“It’s a Family Affair”

After the recent and very successful opening of our latest exhibition “It’s a Family Affair”, I decided to have a chat with our Curator, who was of course the driving force behind it, and see how she felt now that it is up and running.

Alex explained to me that she wanted to demonstrate the diversity of the Jewish community in this exhibition.  After all, the community is made up of individual families and individual people.  This is of course true of all minority community groups. 

With this in mind, she chose nine families (who are referred to in our collections or archives) to represent different parts of the Jewish story.  Each family came from a different part of the world, for a different reason to settle in Manchester. They had various levels of religious observance, different political beliefs and did not all share the same social standing.

Wherever possible contact was made with members of the families either still living in Manchester or in other parts of Britain. This made it possible to find out more details and even to borrow or acquire objects to use in the exhibition.  Our Curator found this was a really enjoyable exercise as she was truly engaging with the community, as these families as much a part of the present they are of the past.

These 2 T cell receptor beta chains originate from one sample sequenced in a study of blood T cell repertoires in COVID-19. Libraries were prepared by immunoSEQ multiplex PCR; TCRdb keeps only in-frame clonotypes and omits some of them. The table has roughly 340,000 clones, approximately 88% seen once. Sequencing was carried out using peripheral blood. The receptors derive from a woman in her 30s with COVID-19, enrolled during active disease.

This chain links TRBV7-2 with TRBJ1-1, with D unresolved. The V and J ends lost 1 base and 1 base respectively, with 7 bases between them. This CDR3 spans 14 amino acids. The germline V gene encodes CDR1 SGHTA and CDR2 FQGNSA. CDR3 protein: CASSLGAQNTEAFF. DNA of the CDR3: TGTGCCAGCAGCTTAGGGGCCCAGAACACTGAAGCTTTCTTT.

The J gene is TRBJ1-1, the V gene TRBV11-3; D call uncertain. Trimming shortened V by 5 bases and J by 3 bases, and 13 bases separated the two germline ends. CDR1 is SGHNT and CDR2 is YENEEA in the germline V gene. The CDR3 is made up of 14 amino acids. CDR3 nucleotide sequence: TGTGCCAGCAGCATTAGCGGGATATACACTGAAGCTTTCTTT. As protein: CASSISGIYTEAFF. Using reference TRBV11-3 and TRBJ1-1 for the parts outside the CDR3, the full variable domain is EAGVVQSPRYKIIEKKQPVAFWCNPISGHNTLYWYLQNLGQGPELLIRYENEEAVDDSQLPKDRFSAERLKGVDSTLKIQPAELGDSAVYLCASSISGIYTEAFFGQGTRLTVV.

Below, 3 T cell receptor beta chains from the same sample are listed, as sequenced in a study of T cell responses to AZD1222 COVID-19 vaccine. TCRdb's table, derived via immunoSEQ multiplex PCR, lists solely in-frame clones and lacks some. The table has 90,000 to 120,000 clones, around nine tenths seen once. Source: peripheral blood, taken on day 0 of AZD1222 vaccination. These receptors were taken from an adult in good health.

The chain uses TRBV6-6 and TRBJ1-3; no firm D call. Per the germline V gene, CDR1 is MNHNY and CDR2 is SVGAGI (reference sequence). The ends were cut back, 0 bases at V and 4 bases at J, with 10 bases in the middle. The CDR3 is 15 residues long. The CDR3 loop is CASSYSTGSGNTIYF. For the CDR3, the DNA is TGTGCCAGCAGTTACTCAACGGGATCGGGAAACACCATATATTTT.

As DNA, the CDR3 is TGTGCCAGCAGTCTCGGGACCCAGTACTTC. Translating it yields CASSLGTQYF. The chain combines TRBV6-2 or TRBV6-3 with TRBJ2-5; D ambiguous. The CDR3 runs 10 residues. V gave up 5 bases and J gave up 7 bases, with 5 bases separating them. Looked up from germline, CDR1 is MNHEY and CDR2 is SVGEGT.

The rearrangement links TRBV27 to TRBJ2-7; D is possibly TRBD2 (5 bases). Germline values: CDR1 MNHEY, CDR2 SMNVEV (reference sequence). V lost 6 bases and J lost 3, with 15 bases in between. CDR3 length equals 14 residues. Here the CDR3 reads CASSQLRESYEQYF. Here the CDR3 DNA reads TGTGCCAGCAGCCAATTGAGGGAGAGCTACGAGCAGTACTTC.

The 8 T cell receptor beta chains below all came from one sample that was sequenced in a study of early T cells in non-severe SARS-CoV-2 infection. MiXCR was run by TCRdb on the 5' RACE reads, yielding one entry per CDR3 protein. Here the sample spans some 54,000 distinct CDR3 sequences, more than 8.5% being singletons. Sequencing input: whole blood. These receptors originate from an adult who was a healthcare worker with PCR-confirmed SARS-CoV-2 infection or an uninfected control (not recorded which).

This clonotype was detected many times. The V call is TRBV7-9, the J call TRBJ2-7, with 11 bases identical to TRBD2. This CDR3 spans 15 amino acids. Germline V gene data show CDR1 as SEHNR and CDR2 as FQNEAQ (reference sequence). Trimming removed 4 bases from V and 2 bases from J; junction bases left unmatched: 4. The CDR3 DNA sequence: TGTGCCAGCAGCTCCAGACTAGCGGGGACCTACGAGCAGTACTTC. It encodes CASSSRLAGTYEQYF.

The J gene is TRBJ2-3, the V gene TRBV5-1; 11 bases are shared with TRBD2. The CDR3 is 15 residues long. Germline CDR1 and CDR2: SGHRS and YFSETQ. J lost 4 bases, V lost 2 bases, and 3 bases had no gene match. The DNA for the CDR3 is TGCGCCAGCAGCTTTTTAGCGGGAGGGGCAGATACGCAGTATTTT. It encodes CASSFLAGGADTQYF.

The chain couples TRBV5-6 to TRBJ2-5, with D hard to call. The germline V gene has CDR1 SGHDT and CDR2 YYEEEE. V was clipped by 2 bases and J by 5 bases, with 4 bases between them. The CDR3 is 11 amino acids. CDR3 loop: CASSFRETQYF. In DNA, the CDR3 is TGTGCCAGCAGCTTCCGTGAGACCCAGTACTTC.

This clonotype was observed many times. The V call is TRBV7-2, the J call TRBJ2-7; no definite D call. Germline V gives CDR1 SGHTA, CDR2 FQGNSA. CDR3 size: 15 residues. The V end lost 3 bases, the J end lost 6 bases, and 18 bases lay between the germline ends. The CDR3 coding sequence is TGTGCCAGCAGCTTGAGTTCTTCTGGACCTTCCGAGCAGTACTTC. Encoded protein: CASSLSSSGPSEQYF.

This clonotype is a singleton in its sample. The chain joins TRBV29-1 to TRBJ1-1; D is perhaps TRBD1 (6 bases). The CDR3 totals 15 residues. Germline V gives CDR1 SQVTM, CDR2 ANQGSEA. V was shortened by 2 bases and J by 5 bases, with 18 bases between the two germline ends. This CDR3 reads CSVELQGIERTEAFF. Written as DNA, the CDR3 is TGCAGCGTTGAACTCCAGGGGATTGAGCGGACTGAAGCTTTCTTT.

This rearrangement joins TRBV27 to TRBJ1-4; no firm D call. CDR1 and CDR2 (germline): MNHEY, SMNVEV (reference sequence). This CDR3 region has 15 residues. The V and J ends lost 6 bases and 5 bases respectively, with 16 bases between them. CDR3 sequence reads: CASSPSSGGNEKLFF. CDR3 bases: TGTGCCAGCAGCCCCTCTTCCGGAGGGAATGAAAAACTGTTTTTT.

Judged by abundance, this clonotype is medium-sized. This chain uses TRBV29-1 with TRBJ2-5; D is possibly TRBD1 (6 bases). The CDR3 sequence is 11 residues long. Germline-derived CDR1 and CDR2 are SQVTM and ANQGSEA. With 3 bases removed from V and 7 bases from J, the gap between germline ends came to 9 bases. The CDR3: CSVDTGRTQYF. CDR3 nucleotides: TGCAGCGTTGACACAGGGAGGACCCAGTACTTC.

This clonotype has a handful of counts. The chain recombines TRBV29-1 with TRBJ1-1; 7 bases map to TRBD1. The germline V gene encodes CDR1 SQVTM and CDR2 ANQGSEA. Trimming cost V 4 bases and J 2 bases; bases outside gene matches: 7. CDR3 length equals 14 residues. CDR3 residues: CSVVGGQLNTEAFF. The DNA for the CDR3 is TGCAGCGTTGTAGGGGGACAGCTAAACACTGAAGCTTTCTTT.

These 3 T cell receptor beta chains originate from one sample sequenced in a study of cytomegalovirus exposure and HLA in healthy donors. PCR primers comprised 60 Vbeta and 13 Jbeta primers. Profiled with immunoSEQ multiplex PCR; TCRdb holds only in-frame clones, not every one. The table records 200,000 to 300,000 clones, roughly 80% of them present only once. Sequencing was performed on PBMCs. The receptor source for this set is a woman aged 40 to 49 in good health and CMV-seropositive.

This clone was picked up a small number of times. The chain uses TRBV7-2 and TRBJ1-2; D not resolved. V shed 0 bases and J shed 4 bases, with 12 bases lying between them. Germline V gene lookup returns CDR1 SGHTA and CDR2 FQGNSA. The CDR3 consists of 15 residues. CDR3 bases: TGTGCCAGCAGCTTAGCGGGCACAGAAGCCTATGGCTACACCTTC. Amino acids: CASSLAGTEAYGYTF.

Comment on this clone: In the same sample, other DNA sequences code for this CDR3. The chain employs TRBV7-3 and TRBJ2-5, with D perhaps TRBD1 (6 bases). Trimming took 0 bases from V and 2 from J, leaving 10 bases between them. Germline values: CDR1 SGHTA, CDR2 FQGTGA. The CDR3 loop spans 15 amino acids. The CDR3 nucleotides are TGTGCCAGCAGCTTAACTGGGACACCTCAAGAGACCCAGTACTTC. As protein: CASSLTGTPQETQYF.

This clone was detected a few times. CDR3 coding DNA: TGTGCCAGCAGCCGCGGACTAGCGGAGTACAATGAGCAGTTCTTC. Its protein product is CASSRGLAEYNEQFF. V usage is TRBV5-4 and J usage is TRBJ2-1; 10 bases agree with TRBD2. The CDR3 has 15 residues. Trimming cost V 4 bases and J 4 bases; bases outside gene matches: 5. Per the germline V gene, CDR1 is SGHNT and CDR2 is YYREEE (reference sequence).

On the opening night Friends, Volunteers and supporters were joined by individuals and families who had helped with the research. The Alliance family were not only represented by members living in Manchester, but also by relatives who happened to be visiting from Los Angeles. It was a very lively crowd.

Our Curator normally tries to avoid making public speeches but as our new CEO had only just joined us, she had no choice but to introduce the exhibition herself. She overcame her nerves, and delivered the introduction with great authority and charm, and would now be willing to tackle such a challenge again.

Refreshments were served once the exhibition was declared open.  To celebrate the first appearance of summer we supplied fruity jugs of Pimms and lemonade and cream cakes. We threw open the doors to the exhibition room and let the evening summer air circulate around.

The curator felt that the exhibition was very well received and hopes it will translate into positive visitor figures over the next 6 months.

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